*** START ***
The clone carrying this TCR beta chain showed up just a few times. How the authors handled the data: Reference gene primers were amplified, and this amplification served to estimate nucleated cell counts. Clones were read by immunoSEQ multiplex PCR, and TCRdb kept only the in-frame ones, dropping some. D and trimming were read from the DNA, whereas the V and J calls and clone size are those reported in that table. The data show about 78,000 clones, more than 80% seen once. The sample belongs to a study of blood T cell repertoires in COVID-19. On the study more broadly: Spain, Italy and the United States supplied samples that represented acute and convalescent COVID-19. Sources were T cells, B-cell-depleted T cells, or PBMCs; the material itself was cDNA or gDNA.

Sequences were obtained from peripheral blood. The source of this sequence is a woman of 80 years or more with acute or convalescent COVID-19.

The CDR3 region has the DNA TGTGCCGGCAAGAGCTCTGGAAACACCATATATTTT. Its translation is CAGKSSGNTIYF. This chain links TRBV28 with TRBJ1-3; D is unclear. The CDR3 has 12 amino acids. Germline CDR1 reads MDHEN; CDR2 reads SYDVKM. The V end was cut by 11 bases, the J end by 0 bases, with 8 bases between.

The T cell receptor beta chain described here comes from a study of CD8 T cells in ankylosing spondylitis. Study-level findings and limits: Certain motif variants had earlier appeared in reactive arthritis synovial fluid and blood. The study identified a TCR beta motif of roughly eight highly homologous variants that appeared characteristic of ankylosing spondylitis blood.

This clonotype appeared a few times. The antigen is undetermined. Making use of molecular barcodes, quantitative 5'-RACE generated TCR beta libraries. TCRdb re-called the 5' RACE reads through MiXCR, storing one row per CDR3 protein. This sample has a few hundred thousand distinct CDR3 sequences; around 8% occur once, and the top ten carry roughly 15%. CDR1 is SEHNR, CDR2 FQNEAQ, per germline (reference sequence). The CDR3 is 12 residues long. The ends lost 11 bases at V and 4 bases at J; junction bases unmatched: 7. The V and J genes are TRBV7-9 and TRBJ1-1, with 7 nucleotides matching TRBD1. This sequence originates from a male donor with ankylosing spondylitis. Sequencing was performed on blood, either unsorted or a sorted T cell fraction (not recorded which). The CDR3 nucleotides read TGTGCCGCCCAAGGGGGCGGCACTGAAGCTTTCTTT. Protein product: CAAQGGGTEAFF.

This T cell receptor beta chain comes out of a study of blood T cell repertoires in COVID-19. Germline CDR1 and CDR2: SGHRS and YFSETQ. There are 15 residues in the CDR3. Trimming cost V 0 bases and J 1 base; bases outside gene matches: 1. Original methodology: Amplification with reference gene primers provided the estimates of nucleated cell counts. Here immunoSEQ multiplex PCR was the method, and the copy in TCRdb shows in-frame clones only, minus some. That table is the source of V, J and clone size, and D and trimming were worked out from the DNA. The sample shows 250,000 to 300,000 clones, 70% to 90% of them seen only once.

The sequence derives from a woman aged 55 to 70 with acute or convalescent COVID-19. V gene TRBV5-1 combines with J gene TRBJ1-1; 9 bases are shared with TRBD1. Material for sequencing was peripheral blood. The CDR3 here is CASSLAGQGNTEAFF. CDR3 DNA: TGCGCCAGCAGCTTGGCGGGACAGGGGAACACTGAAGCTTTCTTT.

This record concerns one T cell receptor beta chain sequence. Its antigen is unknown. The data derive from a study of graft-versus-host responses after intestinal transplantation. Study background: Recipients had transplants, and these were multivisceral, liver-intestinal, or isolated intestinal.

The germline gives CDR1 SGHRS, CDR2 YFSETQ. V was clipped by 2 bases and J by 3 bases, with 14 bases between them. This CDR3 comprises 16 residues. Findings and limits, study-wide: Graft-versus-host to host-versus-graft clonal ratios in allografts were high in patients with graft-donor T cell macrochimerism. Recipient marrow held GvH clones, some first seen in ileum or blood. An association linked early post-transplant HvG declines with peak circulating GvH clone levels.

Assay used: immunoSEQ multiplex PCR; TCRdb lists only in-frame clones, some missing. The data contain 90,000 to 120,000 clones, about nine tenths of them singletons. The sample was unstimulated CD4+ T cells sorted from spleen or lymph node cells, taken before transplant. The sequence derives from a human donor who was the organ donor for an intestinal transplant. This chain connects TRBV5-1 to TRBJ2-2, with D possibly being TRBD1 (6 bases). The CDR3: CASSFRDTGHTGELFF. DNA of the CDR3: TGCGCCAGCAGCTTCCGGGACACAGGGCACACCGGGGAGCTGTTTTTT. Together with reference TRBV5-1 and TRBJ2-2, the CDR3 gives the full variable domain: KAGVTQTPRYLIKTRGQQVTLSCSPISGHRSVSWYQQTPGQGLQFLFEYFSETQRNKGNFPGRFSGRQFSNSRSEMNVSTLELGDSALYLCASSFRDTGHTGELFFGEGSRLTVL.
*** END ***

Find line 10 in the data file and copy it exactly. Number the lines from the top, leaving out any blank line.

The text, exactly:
Assay used: immunoSEQ multiplex PCR; TCRdb lists only in-frame clones, some missing. The data contain 90,000 to 120,000 clones, about nine tenths of them singletons. The sample was unstimulated CD4+ T cells sorted from spleen or lymph node cells, taken before transplant. The sequence derives from a human donor who was the organ donor for an intestinal transplant. This chain connects TRBV5-1 to TRBJ2-2, with D possibly being TRBD1 (6 bases). The CDR3: CASSFRDTGHTGELFF. DNA of the CDR3: TGCGCCAGCAGCTTCCGGGACACAGGGCACACCGGGGAGCTGTTTTTT. Together with reference TRBV5-1 and TRBJ2-2, the CDR3 gives the full variable domain: KAGVTQTPRYLIKTRGQQVTLSCSPISGHRSVSWYQQTPGQGLQFLFEYFSETQRNKGNFPGRFSGRQFSNSRSEMNVSTLELGDSALYLCASSFRDTGHTGELFFGEGSRLTVL.